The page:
This is the part where your shirt starts to come together! By the end of this post, you’ll be able to try it on for the first time, Yusssss!

This is also the step where you’ll decide how you want to finish your seams. For this post, I’ll be using a french seam finish. But if you decide to use a different seam finish, such as flat felled seams or serged seams the steps will be a little different. See more on seam finishes here.

Sew the shoulder seams

With wrong sides together, align the shoulder seams of the Back Bodice and each of the Front Bodices. Sew the shoulder seams with a 3/8” seam allowance.

Trim the seam allowances to about 1/8”, press the seams open, and then press the shoulder seams so that the right sides of the front and back bodice are touching.

Sew the shoulder seam again, this time with a 1/4” seam allowance that conceals the 1/8” trimmed seam allowance from the first seam.

Optional: press the finished seam toward the back bodice and topstitch the shoulder seam from the exterior of the garment to keep the seam flat.

Attach the sleeves

Sew two rows of basting stitches from front notch to back notches on each sleeve cap and leave the thread tails long. Gently pull the threads to gather the sleeve cap just a little in preparation for setting in the sleeve.

NOTE: for this sample, I am attaching the sleeve with a serged seam because of personal preference. I find that french seams on tencel twill, like this fabric, are too stiff and uncomfortable for the armscye. I know that it is probably more desirable to have french seams everywhere, but I like what I like!

Right sides together, align the top of the sleeve cap (indicated by the single notch at the very top of the sleeve cap) with the shoulder seam and pin in place. Then align the side seam on each end of the sleeve with the side seam on the front and back bodice. Evenly distribute the sleeve cap along the armscye, matching notches (remember, front notches are single, back notches are double). When you align the sleeve cap, spread the gathers so that the top of the sleeve has some curvature and the fabric at the seam allowance is as smooth as possible. You want to avoid gathers in the actual seam.

P.s. I use a LOT of pins for this step and go very slow. I am not ashamed.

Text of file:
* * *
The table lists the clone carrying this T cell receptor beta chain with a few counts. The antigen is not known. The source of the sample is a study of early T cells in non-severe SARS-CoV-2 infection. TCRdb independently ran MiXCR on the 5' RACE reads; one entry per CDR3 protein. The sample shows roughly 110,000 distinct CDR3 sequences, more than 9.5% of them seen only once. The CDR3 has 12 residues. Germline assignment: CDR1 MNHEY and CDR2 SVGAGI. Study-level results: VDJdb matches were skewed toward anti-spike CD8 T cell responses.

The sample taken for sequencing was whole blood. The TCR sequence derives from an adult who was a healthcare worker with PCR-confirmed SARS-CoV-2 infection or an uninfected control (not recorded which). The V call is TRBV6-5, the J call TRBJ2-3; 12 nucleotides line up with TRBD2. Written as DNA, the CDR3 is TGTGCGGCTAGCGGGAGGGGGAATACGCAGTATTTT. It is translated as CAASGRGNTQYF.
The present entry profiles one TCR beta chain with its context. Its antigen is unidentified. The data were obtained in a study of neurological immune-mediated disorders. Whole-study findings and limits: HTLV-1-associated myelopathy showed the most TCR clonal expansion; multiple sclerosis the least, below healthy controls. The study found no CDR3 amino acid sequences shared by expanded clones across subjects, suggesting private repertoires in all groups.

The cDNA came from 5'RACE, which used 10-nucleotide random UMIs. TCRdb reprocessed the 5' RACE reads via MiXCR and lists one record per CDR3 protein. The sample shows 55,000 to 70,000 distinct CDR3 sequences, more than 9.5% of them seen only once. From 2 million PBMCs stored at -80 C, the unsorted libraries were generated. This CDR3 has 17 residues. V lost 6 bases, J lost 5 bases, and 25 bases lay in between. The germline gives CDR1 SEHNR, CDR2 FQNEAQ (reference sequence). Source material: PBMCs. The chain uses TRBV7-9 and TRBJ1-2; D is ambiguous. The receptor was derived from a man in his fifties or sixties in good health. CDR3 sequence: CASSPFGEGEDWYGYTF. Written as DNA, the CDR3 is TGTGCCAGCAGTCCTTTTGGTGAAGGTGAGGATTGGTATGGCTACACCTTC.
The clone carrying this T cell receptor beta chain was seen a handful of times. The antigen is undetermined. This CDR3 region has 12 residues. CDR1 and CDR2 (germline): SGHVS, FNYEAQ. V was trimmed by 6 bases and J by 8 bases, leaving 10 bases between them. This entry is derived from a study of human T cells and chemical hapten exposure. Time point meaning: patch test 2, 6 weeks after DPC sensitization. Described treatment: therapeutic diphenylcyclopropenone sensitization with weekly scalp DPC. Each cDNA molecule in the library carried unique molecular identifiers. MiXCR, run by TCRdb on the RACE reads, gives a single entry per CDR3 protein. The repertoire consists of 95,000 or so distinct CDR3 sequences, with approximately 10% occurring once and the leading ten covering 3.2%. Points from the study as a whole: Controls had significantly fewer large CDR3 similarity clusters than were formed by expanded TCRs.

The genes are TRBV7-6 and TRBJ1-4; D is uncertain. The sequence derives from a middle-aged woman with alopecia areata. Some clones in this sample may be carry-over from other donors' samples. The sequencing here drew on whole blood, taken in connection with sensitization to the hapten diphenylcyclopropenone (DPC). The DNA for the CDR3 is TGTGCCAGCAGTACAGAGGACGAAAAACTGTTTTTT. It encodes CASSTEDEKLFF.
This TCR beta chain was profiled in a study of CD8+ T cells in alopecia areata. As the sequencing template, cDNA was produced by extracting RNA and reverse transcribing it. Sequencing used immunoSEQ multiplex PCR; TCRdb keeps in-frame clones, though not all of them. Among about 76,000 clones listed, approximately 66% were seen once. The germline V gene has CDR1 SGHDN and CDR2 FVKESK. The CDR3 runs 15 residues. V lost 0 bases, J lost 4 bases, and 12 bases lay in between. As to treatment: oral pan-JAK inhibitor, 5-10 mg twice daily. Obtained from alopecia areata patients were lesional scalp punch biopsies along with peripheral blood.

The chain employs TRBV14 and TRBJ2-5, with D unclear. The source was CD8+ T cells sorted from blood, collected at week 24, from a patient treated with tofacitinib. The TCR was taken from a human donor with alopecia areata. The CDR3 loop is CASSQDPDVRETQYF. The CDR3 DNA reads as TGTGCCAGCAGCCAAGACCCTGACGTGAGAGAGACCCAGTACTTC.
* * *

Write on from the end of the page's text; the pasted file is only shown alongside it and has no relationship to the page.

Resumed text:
Note: this image shows the bodice facing down, and the bodice should be facing up to be right sides together with the sleeve. I fixed it for the next step but forgot to re-photograph it.

Once the sleeve is sewn to the armscye, you can remove the basting stitches. Finish the seam in your preferred method. I have sewed the initial seam on my sewing machine first—to make sure everything is nice and smooth—and will finish it with my serger, which will trim it to 1/4”. I recommend having a finished seam allowance of no more than 3/8” here to allow the armscye to stretch open in the curves more easily. The 5/8” seam allowance is a bit generous for the armscye, but I kept it for consistency in the pattern instructions. You can also trim the seam allowance to 3/8” before setting the sleeve in the armscye seam to make it a little easier to sew if you like.

Here is the bodice before the side seams are sewn. I pressed the finished shoulder seam over a tailor’s ham and I have a nice and smooth sleeve cap with no bunches in the seam.

Sew the side seams and sleeve seams

Now I am switching back to french seams.

Flip the bodice right side out and align the side seams and sleeve seams, wrong sides touching. Sew a continuous seam from sleeve hem to bodice hem at 3/8”.

Trim the seam allowance to 1/8”, then press the seam open and press the seam right sides together, with the wrong side of the bodice and sleeve facing out. Sew another continuous seam from sleeve hem to bodice hem at 1/4”.

Now you can try on your blouse for the first time, whoop!

In the next posts in the sewalong series, I’ll show you how to add the collar!

September 22, 2020 — Casey Sibley